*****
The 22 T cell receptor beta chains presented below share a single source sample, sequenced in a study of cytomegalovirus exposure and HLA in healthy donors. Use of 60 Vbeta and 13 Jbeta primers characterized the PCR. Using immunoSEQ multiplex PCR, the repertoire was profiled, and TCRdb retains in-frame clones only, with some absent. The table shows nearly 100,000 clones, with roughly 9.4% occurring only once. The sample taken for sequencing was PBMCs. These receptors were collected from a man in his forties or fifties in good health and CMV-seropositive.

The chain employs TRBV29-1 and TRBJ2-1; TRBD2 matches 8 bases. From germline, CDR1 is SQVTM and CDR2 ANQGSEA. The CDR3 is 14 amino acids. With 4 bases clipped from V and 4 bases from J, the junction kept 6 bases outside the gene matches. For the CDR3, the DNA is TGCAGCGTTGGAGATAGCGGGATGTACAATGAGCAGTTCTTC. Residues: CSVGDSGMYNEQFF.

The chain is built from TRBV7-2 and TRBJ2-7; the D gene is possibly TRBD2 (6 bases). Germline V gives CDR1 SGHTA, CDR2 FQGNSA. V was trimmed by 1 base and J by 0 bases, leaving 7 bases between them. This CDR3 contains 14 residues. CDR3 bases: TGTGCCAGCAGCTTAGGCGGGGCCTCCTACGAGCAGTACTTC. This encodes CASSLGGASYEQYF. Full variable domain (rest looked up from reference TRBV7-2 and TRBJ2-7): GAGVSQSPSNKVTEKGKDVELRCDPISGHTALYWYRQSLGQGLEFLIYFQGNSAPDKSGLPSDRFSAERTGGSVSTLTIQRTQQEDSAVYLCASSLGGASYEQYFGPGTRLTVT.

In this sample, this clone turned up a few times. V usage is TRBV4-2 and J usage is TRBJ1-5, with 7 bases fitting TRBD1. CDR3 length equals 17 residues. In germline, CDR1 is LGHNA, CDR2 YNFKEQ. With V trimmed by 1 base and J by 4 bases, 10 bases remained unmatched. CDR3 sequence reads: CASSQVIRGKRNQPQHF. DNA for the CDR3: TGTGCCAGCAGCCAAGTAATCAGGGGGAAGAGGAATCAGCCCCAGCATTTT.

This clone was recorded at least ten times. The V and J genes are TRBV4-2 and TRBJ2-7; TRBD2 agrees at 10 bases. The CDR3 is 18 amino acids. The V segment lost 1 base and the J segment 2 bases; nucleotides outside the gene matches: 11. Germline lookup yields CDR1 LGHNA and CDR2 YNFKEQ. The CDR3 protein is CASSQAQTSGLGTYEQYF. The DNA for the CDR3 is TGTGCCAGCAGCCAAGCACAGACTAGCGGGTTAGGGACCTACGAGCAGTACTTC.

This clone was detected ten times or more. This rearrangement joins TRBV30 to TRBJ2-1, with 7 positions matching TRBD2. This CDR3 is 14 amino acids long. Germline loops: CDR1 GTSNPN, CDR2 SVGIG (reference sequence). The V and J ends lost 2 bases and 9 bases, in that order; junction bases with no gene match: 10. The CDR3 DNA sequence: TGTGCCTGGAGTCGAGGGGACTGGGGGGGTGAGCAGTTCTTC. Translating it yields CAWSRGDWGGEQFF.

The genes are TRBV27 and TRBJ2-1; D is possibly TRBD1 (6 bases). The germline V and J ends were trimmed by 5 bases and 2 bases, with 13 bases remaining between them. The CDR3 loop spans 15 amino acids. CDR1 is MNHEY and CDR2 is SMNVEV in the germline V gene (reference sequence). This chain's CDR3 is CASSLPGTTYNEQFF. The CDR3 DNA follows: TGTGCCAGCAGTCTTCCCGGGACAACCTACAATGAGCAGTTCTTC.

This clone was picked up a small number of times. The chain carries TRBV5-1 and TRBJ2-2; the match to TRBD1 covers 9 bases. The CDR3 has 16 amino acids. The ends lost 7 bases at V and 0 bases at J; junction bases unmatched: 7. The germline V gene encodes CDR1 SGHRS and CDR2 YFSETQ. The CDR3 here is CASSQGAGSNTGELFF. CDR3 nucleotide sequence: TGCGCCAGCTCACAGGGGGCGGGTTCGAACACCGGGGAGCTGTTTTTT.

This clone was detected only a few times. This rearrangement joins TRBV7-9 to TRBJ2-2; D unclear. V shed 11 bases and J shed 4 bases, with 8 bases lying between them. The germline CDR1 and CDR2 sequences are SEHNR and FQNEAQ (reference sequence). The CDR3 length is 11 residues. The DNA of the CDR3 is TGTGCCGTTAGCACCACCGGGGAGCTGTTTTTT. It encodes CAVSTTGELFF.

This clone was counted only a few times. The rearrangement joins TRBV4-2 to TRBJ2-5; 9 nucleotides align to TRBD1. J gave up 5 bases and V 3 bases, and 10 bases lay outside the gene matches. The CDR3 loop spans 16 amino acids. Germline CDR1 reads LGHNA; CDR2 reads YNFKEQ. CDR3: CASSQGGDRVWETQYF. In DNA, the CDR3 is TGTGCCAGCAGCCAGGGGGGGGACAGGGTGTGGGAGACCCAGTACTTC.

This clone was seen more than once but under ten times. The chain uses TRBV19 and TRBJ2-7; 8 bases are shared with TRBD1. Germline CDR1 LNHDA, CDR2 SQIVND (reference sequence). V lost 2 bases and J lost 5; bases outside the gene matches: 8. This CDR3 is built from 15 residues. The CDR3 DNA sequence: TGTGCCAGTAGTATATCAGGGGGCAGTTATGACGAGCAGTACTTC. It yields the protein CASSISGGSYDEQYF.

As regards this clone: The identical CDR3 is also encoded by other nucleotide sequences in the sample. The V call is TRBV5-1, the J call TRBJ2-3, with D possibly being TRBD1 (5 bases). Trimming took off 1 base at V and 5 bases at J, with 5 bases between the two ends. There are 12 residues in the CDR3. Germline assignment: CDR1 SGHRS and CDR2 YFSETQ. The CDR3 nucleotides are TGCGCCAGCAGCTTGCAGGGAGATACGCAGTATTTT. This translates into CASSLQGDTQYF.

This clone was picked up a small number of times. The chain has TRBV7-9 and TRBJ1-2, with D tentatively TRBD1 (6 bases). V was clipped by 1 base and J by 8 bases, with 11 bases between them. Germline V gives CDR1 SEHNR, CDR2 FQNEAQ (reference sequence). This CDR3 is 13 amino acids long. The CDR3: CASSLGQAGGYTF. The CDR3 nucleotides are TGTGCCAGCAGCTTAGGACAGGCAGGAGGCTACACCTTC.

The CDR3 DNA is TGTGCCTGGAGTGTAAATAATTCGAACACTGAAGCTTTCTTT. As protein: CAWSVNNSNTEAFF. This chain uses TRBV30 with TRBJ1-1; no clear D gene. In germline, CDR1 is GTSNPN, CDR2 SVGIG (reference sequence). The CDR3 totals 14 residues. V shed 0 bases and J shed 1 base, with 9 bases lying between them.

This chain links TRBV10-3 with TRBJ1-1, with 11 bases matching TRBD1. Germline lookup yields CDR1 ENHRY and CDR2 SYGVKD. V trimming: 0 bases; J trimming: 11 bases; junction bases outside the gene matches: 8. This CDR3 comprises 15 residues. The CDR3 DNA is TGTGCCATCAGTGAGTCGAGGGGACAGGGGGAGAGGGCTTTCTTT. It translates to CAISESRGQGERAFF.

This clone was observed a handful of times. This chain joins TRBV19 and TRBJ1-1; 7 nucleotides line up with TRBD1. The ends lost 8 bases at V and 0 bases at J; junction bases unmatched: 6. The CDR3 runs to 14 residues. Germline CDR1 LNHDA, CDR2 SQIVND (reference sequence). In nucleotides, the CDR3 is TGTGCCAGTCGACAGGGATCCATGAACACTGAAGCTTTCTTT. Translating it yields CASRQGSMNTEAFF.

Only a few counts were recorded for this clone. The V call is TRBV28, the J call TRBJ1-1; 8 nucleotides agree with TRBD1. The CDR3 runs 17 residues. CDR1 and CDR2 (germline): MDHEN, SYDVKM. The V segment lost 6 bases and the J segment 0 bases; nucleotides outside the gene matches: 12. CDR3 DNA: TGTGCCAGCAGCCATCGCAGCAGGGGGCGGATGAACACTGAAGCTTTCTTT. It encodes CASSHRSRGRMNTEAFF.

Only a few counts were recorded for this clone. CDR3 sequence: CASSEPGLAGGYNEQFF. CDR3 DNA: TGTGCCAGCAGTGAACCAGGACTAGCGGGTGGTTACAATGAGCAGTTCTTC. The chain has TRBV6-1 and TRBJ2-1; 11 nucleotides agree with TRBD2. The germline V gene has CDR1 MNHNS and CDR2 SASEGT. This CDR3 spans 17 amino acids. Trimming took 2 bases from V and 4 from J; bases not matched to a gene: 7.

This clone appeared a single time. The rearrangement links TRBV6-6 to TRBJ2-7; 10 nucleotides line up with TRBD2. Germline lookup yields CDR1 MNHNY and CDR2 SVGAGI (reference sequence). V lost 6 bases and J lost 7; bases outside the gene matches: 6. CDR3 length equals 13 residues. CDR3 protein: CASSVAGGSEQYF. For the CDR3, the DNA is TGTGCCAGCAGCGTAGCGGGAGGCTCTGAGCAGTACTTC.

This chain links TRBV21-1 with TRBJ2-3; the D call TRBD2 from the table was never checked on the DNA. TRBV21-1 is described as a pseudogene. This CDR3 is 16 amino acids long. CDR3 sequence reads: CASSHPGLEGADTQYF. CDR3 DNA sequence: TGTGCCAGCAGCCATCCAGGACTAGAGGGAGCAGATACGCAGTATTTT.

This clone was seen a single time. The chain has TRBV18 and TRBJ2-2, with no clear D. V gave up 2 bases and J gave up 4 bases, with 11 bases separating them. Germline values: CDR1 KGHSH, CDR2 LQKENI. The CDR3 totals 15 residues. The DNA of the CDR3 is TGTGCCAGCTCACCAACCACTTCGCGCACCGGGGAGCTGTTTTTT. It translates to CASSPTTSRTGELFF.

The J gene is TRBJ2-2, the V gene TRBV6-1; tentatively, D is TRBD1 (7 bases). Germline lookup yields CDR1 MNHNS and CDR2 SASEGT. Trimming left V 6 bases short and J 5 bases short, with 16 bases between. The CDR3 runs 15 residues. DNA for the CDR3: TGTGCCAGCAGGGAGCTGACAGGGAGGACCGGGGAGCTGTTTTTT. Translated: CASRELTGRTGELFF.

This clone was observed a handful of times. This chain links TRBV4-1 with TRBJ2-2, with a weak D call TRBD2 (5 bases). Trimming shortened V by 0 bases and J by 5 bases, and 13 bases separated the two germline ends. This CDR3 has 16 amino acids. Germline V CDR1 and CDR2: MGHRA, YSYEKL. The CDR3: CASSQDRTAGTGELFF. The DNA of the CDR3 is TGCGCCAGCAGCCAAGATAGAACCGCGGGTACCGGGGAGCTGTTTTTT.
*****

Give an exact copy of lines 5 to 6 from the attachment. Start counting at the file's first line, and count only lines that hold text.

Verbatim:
This clone was recorded at least ten times. The V and J genes are TRBV4-2 and TRBJ2-7; TRBD2 agrees at 10 bases. The CDR3 is 18 amino acids. The V segment lost 1 base and the J segment 2 bases; nucleotides outside the gene matches: 11. Germline lookup yields CDR1 LGHNA and CDR2 YNFKEQ. The CDR3 protein is CASSQAQTSGLGTYEQYF. The DNA for the CDR3 is TGTGCCAGCAGCCAAGCACAGACTAGCGGGTTAGGGACCTACGAGCAGTACTTC.

This clone was detected ten times or more. This rearrangement joins TRBV30 to TRBJ2-1, with 7 positions matching TRBD2. This CDR3 is 14 amino acids long. Germline loops: CDR1 GTSNPN, CDR2 SVGIG (reference sequence). The V and J ends lost 2 bases and 9 bases, in that order; junction bases with no gene match: 10. The CDR3 DNA sequence: TGTGCCTGGAGTCGAGGGGACTGGGGGGGTGAGCAGTTCTTC. Translating it yields CAWSRGDWGGEQFF.